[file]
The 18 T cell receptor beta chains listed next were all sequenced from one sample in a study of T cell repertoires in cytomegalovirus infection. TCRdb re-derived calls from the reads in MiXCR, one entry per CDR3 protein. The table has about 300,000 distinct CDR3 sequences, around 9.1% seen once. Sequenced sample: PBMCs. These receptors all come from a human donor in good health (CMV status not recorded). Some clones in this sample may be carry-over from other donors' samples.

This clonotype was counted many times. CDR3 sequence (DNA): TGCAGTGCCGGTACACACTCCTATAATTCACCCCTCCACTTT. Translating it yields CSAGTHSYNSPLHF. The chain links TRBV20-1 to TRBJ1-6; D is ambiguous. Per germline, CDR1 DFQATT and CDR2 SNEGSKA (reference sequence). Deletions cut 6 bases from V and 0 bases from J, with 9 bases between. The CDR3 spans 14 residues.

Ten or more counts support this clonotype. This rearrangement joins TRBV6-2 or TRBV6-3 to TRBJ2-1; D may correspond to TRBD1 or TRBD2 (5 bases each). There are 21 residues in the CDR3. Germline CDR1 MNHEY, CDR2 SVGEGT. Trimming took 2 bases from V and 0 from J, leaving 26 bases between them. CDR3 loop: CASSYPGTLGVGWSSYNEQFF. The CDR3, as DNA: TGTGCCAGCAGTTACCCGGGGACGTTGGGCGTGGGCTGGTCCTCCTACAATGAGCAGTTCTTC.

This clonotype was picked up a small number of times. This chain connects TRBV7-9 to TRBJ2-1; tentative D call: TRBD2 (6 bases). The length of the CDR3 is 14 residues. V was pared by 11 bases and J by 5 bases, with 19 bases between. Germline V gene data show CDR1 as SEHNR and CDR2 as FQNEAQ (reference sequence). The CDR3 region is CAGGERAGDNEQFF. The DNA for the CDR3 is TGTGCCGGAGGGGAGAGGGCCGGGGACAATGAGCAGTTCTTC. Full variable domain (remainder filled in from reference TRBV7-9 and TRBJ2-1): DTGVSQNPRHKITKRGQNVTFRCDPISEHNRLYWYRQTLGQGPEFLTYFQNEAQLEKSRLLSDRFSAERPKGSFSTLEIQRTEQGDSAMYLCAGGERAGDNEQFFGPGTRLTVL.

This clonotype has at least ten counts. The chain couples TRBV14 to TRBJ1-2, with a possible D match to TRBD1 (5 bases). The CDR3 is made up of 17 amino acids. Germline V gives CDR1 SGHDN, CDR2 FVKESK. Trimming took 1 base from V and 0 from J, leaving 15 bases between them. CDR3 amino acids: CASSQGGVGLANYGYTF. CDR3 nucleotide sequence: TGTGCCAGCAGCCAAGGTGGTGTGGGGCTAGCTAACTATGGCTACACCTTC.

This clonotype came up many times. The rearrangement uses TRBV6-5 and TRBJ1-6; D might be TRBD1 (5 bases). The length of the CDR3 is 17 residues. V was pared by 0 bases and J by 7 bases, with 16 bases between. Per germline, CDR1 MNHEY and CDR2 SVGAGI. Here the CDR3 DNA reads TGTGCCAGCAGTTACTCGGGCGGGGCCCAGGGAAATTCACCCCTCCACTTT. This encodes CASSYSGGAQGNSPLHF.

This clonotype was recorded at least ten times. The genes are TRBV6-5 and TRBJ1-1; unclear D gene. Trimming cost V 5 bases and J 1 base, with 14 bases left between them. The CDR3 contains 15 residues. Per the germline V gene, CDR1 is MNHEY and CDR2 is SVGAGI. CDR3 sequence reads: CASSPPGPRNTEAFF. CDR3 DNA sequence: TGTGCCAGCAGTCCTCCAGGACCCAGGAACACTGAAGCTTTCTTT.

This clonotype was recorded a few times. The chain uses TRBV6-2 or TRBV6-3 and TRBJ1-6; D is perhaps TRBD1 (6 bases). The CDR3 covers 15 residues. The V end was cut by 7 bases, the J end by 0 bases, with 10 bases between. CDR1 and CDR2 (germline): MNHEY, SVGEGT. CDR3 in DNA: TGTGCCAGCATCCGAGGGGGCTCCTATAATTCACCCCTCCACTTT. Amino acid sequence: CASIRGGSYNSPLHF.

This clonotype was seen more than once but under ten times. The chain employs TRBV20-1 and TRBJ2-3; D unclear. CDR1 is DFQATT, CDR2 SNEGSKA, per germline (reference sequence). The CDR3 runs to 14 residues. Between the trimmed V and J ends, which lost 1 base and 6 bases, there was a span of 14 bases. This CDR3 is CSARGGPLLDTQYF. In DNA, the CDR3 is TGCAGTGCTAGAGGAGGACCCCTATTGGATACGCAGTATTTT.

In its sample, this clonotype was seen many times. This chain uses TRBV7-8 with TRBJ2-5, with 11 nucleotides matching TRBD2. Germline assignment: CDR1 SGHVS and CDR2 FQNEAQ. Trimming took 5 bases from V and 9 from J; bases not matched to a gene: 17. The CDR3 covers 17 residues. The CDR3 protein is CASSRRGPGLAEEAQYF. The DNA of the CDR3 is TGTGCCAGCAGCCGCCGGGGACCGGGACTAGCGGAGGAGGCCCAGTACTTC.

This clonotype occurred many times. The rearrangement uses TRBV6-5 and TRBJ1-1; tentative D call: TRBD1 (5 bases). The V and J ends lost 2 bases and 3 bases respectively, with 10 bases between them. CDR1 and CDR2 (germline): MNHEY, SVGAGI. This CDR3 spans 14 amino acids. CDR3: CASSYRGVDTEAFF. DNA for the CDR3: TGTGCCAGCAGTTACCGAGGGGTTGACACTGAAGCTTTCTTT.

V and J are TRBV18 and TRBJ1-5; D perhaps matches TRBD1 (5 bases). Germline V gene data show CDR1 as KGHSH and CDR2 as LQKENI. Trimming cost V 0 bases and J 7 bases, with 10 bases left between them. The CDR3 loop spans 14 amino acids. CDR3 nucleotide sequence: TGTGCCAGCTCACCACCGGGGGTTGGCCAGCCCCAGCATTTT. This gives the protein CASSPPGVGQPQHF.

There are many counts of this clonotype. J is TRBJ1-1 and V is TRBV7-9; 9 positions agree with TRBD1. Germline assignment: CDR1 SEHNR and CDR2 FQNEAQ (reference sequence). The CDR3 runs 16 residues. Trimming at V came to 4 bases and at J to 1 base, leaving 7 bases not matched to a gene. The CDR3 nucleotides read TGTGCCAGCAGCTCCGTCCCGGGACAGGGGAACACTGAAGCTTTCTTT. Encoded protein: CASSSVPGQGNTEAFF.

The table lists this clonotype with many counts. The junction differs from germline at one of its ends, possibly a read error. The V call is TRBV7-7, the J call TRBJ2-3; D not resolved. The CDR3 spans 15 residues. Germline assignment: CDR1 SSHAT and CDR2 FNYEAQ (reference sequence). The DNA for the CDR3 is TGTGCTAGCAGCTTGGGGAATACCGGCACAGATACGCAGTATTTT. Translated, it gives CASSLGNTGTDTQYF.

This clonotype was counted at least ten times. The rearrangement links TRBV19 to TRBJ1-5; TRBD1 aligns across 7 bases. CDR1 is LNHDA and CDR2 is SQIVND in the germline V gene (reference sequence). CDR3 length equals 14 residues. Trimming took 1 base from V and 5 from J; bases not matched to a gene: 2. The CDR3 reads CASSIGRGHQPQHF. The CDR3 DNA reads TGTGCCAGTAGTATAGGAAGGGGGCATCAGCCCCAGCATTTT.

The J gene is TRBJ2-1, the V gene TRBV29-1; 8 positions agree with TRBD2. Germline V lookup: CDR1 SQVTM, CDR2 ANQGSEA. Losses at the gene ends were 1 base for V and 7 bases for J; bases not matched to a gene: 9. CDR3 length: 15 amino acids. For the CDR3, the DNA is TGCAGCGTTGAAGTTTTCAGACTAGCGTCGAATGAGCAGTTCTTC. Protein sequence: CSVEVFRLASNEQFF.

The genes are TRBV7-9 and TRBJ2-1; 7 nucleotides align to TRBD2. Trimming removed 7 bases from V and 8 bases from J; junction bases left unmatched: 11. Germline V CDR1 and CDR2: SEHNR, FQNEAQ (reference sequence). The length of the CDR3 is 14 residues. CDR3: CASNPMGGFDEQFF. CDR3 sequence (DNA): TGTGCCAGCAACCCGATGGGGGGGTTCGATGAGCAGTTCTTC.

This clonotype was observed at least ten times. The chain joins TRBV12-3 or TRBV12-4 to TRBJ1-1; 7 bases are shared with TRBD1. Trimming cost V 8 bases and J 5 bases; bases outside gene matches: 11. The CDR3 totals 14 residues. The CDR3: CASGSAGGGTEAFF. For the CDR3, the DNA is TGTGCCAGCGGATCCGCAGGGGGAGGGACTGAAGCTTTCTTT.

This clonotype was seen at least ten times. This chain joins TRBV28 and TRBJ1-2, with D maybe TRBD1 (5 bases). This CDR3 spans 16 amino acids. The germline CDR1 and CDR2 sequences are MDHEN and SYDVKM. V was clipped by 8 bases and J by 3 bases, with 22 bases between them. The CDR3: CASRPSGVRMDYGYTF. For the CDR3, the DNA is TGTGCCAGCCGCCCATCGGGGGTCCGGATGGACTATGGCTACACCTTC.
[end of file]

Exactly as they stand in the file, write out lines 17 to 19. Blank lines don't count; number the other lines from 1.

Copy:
The genes are TRBV7-9 and TRBJ2-1; 7 nucleotides align to TRBD2. Trimming removed 7 bases from V and 8 bases from J; junction bases left unmatched: 11. Germline V CDR1 and CDR2: SEHNR, FQNEAQ (reference sequence). The length of the CDR3 is 14 residues. CDR3: CASNPMGGFDEQFF. CDR3 sequence (DNA): TGTGCCAGCAACCCGATGGGGGGGTTCGATGAGCAGTTCTTC.

This clonotype was observed at least ten times. The chain joins TRBV12-3 or TRBV12-4 to TRBJ1-1; 7 bases are shared with TRBD1. Trimming cost V 8 bases and J 5 bases; bases outside gene matches: 11. The CDR3 totals 14 residues. The CDR3: CASGSAGGGTEAFF. For the CDR3, the DNA is TGTGCCAGCGGATCCGCAGGGGGAGGGACTGAAGCTTTCTTT.

This clonotype was seen at least ten times. This chain joins TRBV28 and TRBJ1-2, with D maybe TRBD1 (5 bases). This CDR3 spans 16 amino acids. The germline CDR1 and CDR2 sequences are MDHEN and SYDVKM. V was clipped by 8 bases and J by 3 bases, with 22 bases between them. The CDR3: CASRPSGVRMDYGYTF. For the CDR3, the DNA is TGTGCCAGCCGCCCATCGGGGGTCCGGATGGACTATGGCTACACCTTC.